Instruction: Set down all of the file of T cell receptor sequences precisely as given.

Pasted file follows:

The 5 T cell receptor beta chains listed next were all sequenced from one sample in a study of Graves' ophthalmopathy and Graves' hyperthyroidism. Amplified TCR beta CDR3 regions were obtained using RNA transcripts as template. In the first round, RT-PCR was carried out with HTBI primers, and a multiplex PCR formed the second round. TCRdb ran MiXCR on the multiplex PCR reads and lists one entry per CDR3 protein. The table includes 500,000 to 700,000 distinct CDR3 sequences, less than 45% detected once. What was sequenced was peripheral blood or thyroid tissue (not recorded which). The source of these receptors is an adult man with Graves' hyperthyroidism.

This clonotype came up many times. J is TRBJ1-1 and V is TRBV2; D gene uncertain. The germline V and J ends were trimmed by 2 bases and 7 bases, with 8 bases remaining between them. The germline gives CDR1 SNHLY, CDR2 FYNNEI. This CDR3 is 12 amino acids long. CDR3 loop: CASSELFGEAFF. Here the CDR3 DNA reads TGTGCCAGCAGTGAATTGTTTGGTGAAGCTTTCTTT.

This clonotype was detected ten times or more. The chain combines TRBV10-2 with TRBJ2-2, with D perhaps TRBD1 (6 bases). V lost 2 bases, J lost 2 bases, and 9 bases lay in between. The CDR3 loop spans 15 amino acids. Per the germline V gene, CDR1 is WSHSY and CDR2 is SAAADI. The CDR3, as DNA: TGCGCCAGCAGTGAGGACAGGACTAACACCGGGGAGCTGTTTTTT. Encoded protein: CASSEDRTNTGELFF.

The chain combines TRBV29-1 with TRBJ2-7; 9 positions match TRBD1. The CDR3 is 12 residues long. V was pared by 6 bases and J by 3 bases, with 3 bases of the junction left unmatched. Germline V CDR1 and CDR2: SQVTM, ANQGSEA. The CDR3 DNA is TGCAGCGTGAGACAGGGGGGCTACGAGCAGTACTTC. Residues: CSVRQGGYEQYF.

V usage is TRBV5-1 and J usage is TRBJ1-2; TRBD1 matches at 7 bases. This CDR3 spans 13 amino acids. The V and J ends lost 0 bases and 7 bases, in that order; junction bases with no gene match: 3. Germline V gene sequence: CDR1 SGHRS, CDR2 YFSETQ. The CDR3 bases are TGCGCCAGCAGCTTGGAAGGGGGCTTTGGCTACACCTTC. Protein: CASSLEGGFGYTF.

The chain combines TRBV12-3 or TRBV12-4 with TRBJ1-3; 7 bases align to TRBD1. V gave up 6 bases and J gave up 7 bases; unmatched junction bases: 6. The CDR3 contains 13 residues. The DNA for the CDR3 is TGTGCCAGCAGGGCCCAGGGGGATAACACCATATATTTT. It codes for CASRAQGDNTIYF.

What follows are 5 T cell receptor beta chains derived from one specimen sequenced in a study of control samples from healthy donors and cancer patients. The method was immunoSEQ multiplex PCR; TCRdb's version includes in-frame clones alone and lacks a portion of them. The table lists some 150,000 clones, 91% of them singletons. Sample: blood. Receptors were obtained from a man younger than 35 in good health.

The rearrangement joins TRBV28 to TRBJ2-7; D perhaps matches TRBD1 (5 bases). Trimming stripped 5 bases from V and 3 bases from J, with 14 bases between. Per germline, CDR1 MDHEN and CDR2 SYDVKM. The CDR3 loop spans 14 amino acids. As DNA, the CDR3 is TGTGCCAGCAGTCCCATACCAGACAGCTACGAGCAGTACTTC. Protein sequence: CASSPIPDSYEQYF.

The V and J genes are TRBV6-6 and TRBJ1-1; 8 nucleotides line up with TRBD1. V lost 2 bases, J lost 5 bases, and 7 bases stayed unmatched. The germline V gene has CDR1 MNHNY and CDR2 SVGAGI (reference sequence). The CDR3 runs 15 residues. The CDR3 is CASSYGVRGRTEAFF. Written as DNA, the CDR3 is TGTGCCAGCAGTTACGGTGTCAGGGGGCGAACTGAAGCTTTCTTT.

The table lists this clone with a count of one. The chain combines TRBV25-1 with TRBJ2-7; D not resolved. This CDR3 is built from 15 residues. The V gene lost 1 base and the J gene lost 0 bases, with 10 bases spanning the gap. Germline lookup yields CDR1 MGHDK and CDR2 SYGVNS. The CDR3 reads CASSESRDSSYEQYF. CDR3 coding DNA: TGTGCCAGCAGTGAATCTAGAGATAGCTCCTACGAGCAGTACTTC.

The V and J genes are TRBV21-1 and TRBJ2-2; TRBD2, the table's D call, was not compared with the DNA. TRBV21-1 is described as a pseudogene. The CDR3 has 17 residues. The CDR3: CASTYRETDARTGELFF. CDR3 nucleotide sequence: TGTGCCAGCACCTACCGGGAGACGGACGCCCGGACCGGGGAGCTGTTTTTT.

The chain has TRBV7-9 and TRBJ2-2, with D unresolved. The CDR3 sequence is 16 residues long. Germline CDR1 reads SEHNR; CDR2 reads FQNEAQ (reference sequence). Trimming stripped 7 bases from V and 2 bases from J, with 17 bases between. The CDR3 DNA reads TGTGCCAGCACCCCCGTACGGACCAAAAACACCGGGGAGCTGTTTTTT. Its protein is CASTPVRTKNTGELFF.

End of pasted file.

The 5 T cell receptor beta chains listed next were all sequenced from one sample in a study of Graves' ophthalmopathy and Graves' hyperthyroidism. Amplified TCR beta CDR3 regions were obtained using RNA transcripts as template. In the first round, RT-PCR was carried out with HTBI primers, and a multiplex PCR formed the second round. TCRdb ran MiXCR on the multiplex PCR reads and lists one entry per CDR3 protein. The table includes 500,000 to 700,000 distinct CDR3 sequences, less than 45% detected once. What was sequenced was peripheral blood or thyroid tissue (not recorded which). The source of these receptors is an adult man with Graves' hyperthyroidism.

This clonotype came up many times. J is TRBJ1-1 and V is TRBV2; D gene uncertain. The germline V and J ends were trimmed by 2 bases and 7 bases, with 8 bases remaining between them. The germline gives CDR1 SNHLY, CDR2 FYNNEI. This CDR3 is 12 amino acids long. CDR3 loop: CASSELFGEAFF. Here the CDR3 DNA reads TGTGCCAGCAGTGAATTGTTTGGTGAAGCTTTCTTT.

This clonotype was detected ten times or more. The chain combines TRBV10-2 with TRBJ2-2, with D perhaps TRBD1 (6 bases). V lost 2 bases, J lost 2 bases, and 9 bases lay in between. The CDR3 loop spans 15 amino acids. Per the germline V gene, CDR1 is WSHSY and CDR2 is SAAADI. The CDR3, as DNA: TGCGCCAGCAGTGAGGACAGGACTAACACCGGGGAGCTGTTTTTT. Encoded protein: CASSEDRTNTGELFF.

The chain combines TRBV29-1 with TRBJ2-7; 9 positions match TRBD1. The CDR3 is 12 residues long. V was pared by 6 bases and J by 3 bases, with 3 bases of the junction left unmatched. Germline V CDR1 and CDR2: SQVTM, ANQGSEA. The CDR3 DNA is TGCAGCGTGAGACAGGGGGGCTACGAGCAGTACTTC. Residues: CSVRQGGYEQYF.

V usage is TRBV5-1 and J usage is TRBJ1-2; TRBD1 matches at 7 bases. This CDR3 spans 13 amino acids. The V and J ends lost 0 bases and 7 bases, in that order; junction bases with no gene match: 3. Germline V gene sequence: CDR1 SGHRS, CDR2 YFSETQ. The CDR3 bases are TGCGCCAGCAGCTTGGAAGGGGGCTTTGGCTACACCTTC. Protein: CASSLEGGFGYTF.

The chain combines TRBV12-3 or TRBV12-4 with TRBJ1-3; 7 bases align to TRBD1. V gave up 6 bases and J gave up 7 bases; unmatched junction bases: 6. The CDR3 contains 13 residues. The DNA for the CDR3 is TGTGCCAGCAGGGCCCAGGGGGATAACACCATATATTTT. It codes for CASRAQGDNTIYF.

What follows are 5 T cell receptor beta chains derived from one specimen sequenced in a study of control samples from healthy donors and cancer patients. The method was immunoSEQ multiplex PCR; TCRdb's version includes in-frame clones alone and lacks a portion of them. The table lists some 150,000 clones, 91% of them singletons. Sample: blood. Receptors were obtained from a man younger than 35 in good health.

The rearrangement joins TRBV28 to TRBJ2-7; D perhaps matches TRBD1 (5 bases). Trimming stripped 5 bases from V and 3 bases from J, with 14 bases between. Per germline, CDR1 MDHEN and CDR2 SYDVKM. The CDR3 loop spans 14 amino acids. As DNA, the CDR3 is TGTGCCAGCAGTCCCATACCAGACAGCTACGAGCAGTACTTC. Protein sequence: CASSPIPDSYEQYF.

The V and J genes are TRBV6-6 and TRBJ1-1; 8 nucleotides line up with TRBD1. V lost 2 bases, J lost 5 bases, and 7 bases stayed unmatched. The germline V gene has CDR1 MNHNY and CDR2 SVGAGI (reference sequence). The CDR3 runs 15 residues. The CDR3 is CASSYGVRGRTEAFF. Written as DNA, the CDR3 is TGTGCCAGCAGTTACGGTGTCAGGGGGCGAACTGAAGCTTTCTTT.

The table lists this clone with a count of one. The chain combines TRBV25-1 with TRBJ2-7; D not resolved. This CDR3 is built from 15 residues. The V gene lost 1 base and the J gene lost 0 bases, with 10 bases spanning the gap. Germline lookup yields CDR1 MGHDK and CDR2 SYGVNS. The CDR3 reads CASSESRDSSYEQYF. CDR3 coding DNA: TGTGCCAGCAGTGAATCTAGAGATAGCTCCTACGAGCAGTACTTC.

The V and J genes are TRBV21-1 and TRBJ2-2; TRBD2, the table's D call, was not compared with the DNA. TRBV21-1 is described as a pseudogene. The CDR3 has 17 residues. The CDR3: CASTYRETDARTGELFF. CDR3 nucleotide sequence: TGTGCCAGCACCTACCGGGAGACGGACGCCCGGACCGGGGAGCTGTTTTTT.

The chain has TRBV7-9 and TRBJ2-2, with D unresolved. The CDR3 sequence is 16 residues long. Germline CDR1 reads SEHNR; CDR2 reads FQNEAQ (reference sequence). Trimming stripped 7 bases from V and 2 bases from J, with 17 bases between. The CDR3 DNA reads TGTGCCAGCACCCCCGTACGGACCAAAAACACCGGGGAGCTGTTTTTT. Its protein is CASTPVRTKNTGELFF.